Men: The U.S. military said on Friday it has held since last year an American citizen without charges in Iraq as a suspected top aide to militant Abu Musab al-Zarqawi, drawing condemnation from civil rights activists. The man, who U.S. officials at the Pentagon and in Iraq refused to identify by name, possessed dual U.S.-Jordanian citizenship, the military said.

Air Force Lt. Col. John Skinner, a Pentagon spokesman, said the man, deemed an enemy combatant, had personal ties to Zarqawi and was believed to have served as his personal emissary in several Iraqi cities. The man has not been allowed to have a lawyer, Skinner said. "I think it's extremely high on the outrageous scale. This is a direct violation of a Supreme Court decision," said lawyer Rachel Meeropol of the New York-based Centre for Constitutional Rights. The justices ruled last June that the government cannot hold an American citizen indefinitely in a U.S. military jail without providing a chance to contest the case against him.

Law: United States Constitution, Amendment XIV, Section 1: All persons born or naturalized in the United States, and subject to the jurisdiction thereof, are citizens of the United States and of the state wherein they reside. No state shall make or enforce any law which shall abridge the privileges or immunities of citizens of the United States; nor shall any state deprive any person of life, liberty, or property, without due process of law; nor deny to any person within its jurisdiction the equal protection of the laws.

The WMD Whitewash Report

Routinely dismissed: Of all the claims U.S. intelligence made about Iraq's arsenal in the fall and winter of 2002, it was a handful of new charges that seemed the most significant: secret purchases of uranium from Africa, biological weapons being made in mobile laboratories, and pilotless planes that could disperse anthrax or sarin gas into the air above U.S. cities.

By the time President Bush ordered U.S. troops to disarm Saddam Hussein of the deadly weapons he was allegedly trying to build, every piece of fresh evidence had been tested -- and disproved -- by U.N. inspectors, according to a report commissioned by the president and released Thursday.

The work of the inspectors -- who had extraordinary access during their three months in Iraq between November 2002 and March 2003 -- was routinely dismissed by the Bush administration and the intelligence community in the run-up to the war, according to the commission led by former senator Charles S. Robb (D-Va.) and retired appellate court judge Laurence H. Silberman.

Absurd: It is absurd to have yet another investigation into the chuckleheaded assessments on Saddam's phantom W.M.D. that intentionally skirts how the $40 billion-a-year intelligence was molded and manufactured to fit the ideological schemes of those running the White House and Pentagon.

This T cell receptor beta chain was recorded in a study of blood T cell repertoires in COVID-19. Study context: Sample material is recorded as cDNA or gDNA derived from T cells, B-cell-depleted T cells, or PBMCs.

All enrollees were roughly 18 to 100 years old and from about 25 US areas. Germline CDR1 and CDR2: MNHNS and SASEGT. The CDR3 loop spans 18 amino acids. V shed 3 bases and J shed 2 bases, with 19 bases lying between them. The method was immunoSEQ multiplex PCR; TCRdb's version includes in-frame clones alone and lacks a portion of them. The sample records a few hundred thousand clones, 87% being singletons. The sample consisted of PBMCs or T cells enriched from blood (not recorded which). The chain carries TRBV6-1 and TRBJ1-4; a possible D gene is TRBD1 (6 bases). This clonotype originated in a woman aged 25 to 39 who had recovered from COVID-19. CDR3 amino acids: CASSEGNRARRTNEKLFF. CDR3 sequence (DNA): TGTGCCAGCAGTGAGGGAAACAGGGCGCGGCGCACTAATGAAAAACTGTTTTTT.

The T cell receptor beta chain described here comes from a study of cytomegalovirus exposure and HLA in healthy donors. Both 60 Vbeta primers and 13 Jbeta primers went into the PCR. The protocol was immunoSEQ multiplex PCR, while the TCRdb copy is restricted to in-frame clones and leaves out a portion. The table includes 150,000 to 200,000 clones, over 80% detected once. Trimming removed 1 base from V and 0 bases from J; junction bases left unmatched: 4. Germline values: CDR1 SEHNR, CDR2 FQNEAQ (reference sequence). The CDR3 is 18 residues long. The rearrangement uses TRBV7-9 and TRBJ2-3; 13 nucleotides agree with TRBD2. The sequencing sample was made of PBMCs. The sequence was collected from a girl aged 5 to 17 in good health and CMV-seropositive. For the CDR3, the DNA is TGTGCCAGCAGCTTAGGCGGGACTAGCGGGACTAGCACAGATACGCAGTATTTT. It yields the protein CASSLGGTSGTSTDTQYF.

As the commission's co-chairman, Laurence Silberman, put it: "Our executive order did not direct us to deal with the use of intelligence by policy makers, and all of us were agreed that that was not part of our inquiry."

Huh? That's like an investigation into steroids in baseball that looks only at the drug companies, not the players who muscled up.

No official inquiry: So two years after Bush launched the invasion of Iraq, there still has been no official inquiry into how he and his lieutenants handled the prewar intelligence. The question is whether Bush and other administration officials exaggerated the intelligence community's overstatements. And the evidence suggests they did. Bush claimed Saddam Hussein was "dealing with" al Qaeda before the war, but the CIA had not reported that. Bush said Hussein had amassed a "massive stockpile" of biological weapons, yet the intelligence community had only reported (errantly) that Iraq had an active research and development program for biological weapons. Bush and his Republican allies in Congress have so far succeeded in keeping his role in the WMD scandal out of the picture. (Democrats, where are you?)

The right conclusions: The latest commission looking into intelligence failures on Iraq reports a certain consistency in the performance of the intelligence community. We are informed that we also "know disturbingly little about the weapons programs" of other countries – such as Iran. One might think this would counsel caution for a Pentagon planning to "take out" Iran's fledgling nuclear capability.

Think again. The recent reassertion of administration policy on preemptive war in the "National Defense Strategy" just promulgated by Pentagon chief Donald Rumsfeld, together with his well-known insistence that "the absence of evidence is not evidence of absence" suggest that Iran may well be the next target – intelligence or no. The more so, since many of the malleable analysts who, according to the commission, were "dead wrong" about Iraq's "weapons of mass destruction" are now putting the finishing touches to a National Intelligence Estimate (NIE) on Iran.

I find myself wondering if it is also the case that Vice President Dick Cheney has resumed his frequent visits to CIA headquarters – this time to help the analysts come to the right conclusions on Iran?